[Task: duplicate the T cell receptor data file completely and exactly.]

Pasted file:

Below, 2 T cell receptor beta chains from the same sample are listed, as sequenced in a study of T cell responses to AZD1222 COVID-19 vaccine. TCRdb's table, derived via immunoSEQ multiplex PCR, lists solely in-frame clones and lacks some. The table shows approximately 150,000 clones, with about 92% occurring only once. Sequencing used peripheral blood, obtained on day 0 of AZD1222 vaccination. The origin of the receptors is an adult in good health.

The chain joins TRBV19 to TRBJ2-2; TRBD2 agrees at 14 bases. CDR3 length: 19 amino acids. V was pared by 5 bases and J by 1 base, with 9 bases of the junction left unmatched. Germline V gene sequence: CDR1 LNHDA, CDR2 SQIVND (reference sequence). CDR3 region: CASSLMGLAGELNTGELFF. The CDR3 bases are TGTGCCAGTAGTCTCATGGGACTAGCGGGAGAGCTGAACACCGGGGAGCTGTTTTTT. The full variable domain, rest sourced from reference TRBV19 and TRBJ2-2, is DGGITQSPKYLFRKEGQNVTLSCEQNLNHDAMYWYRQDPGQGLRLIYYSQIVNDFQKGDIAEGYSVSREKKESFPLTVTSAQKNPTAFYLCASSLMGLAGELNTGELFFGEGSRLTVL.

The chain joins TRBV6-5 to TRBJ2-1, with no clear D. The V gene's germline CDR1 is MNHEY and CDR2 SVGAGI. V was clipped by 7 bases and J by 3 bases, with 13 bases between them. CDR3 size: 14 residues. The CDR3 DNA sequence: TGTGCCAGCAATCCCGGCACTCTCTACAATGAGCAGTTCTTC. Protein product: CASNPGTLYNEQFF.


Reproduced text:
Below, 2 T cell receptor beta chains from the same sample are listed, as sequenced in a study of T cell responses to AZD1222 COVID-19 vaccine. TCRdb's table, derived via immunoSEQ multiplex PCR, lists solely in-frame clones and lacks some. The table shows approximately 150,000 clones, with about 92% occurring only once. Sequencing used peripheral blood, obtained on day 0 of AZD1222 vaccination. The origin of the receptors is an adult in good health.

The chain joins TRBV19 to TRBJ2-2; TRBD2 agrees at 14 bases. CDR3 length: 19 amino acids. V was pared by 5 bases and J by 1 base, with 9 bases of the junction left unmatched. Germline V gene sequence: CDR1 LNHDA, CDR2 SQIVND (reference sequence). CDR3 region: CASSLMGLAGELNTGELFF. The CDR3 bases are TGTGCCAGTAGTCTCATGGGACTAGCGGGAGAGCTGAACACCGGGGAGCTGTTTTTT. The full variable domain, rest sourced from reference TRBV19 and TRBJ2-2, is DGGITQSPKYLFRKEGQNVTLSCEQNLNHDAMYWYRQDPGQGLRLIYYSQIVNDFQKGDIAEGYSVSREKKESFPLTVTSAQKNPTAFYLCASSLMGLAGELNTGELFFGEGSRLTVL.

The chain joins TRBV6-5 to TRBJ2-1, with no clear D. The V gene's germline CDR1 is MNHEY and CDR2 SVGAGI. V was clipped by 7 bases and J by 3 bases, with 13 bases between them. CDR3 size: 14 residues. The CDR3 DNA sequence: TGTGCCAGCAATCCCGGCACTCTCTACAATGAGCAGTTCTTC. Protein product: CASNPGTLYNEQFF.